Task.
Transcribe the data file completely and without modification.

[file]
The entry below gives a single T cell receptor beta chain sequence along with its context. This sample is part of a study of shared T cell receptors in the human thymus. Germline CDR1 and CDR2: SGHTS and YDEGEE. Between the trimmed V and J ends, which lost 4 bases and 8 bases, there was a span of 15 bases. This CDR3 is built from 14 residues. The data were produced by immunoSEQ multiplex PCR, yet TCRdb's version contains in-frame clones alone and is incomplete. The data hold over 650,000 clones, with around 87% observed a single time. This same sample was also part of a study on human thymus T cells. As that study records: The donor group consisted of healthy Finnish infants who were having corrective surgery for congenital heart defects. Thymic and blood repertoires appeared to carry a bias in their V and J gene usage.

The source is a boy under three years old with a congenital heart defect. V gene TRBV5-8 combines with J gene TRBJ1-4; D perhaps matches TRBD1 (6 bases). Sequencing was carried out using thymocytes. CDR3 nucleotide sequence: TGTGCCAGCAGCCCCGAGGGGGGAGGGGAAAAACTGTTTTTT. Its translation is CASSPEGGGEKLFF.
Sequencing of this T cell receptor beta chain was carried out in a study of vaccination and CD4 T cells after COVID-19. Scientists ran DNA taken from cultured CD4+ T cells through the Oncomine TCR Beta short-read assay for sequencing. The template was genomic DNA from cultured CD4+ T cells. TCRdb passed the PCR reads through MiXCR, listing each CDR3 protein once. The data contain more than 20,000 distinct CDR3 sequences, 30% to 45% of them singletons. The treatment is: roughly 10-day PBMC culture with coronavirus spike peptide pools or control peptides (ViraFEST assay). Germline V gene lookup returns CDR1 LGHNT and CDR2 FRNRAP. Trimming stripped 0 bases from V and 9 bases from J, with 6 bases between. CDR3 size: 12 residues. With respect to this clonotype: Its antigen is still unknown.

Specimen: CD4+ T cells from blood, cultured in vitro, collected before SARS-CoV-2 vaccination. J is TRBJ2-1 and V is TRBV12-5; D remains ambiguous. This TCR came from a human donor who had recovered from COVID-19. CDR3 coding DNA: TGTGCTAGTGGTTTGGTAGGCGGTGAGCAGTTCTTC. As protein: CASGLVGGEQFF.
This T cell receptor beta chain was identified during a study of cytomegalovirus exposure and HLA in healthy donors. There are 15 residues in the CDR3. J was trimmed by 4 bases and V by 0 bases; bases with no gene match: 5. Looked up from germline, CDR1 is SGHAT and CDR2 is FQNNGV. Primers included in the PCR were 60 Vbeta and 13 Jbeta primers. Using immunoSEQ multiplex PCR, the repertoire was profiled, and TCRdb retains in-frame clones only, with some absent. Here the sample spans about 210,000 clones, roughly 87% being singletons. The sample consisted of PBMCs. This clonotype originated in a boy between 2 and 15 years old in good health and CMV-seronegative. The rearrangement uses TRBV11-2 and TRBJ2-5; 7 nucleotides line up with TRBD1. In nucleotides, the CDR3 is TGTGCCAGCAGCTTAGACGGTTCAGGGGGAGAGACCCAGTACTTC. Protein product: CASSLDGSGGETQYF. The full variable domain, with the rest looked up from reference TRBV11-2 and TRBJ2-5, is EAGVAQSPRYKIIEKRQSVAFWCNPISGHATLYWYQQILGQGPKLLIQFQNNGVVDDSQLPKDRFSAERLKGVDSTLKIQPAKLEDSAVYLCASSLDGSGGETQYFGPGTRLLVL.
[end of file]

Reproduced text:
The entry below gives a single T cell receptor beta chain sequence along with its context. This sample is part of a study of shared T cell receptors in the human thymus. Germline CDR1 and CDR2: SGHTS and YDEGEE. Between the trimmed V and J ends, which lost 4 bases and 8 bases, there was a span of 15 bases. This CDR3 is built from 14 residues. The data were produced by immunoSEQ multiplex PCR, yet TCRdb's version contains in-frame clones alone and is incomplete. The data hold over 650,000 clones, with around 87% observed a single time. This same sample was also part of a study on human thymus T cells. As that study records: The donor group consisted of healthy Finnish infants who were having corrective surgery for congenital heart defects. Thymic and blood repertoires appeared to carry a bias in their V and J gene usage.

The source is a boy under three years old with a congenital heart defect. V gene TRBV5-8 combines with J gene TRBJ1-4; D perhaps matches TRBD1 (6 bases). Sequencing was carried out using thymocytes. CDR3 nucleotide sequence: TGTGCCAGCAGCCCCGAGGGGGGAGGGGAAAAACTGTTTTTT. Its translation is CASSPEGGGEKLFF.
Sequencing of this T cell receptor beta chain was carried out in a study of vaccination and CD4 T cells after COVID-19. Scientists ran DNA taken from cultured CD4+ T cells through the Oncomine TCR Beta short-read assay for sequencing. The template was genomic DNA from cultured CD4+ T cells. TCRdb passed the PCR reads through MiXCR, listing each CDR3 protein once. The data contain more than 20,000 distinct CDR3 sequences, 30% to 45% of them singletons. The treatment is: roughly 10-day PBMC culture with coronavirus spike peptide pools or control peptides (ViraFEST assay). Germline V gene lookup returns CDR1 LGHNT and CDR2 FRNRAP. Trimming stripped 0 bases from V and 9 bases from J, with 6 bases between. CDR3 size: 12 residues. With respect to this clonotype: Its antigen is still unknown.

Specimen: CD4+ T cells from blood, cultured in vitro, collected before SARS-CoV-2 vaccination. J is TRBJ2-1 and V is TRBV12-5; D remains ambiguous. This TCR came from a human donor who had recovered from COVID-19. CDR3 coding DNA: TGTGCTAGTGGTTTGGTAGGCGGTGAGCAGTTCTTC. As protein: CASGLVGGEQFF.
This T cell receptor beta chain was identified during a study of cytomegalovirus exposure and HLA in healthy donors. There are 15 residues in the CDR3. J was trimmed by 4 bases and V by 0 bases; bases with no gene match: 5. Looked up from germline, CDR1 is SGHAT and CDR2 is FQNNGV. Primers included in the PCR were 60 Vbeta and 13 Jbeta primers. Using immunoSEQ multiplex PCR, the repertoire was profiled, and TCRdb retains in-frame clones only, with some absent. Here the sample spans about 210,000 clones, roughly 87% being singletons. The sample consisted of PBMCs. This clonotype originated in a boy between 2 and 15 years old in good health and CMV-seronegative. The rearrangement uses TRBV11-2 and TRBJ2-5; 7 nucleotides line up with TRBD1. In nucleotides, the CDR3 is TGTGCCAGCAGCTTAGACGGTTCAGGGGGAGAGACCCAGTACTTC. Protein product: CASSLDGSGGETQYF. The full variable domain, with the rest looked up from reference TRBV11-2 and TRBJ2-5, is EAGVAQSPRYKIIEKRQSVAFWCNPISGHATLYWYQQILGQGPKLLIQFQNNGVVDDSQLPKDRFSAERLKGVDSTLKIQPAKLEDSAVYLCASSLDGSGGETQYFGPGTRLLVL.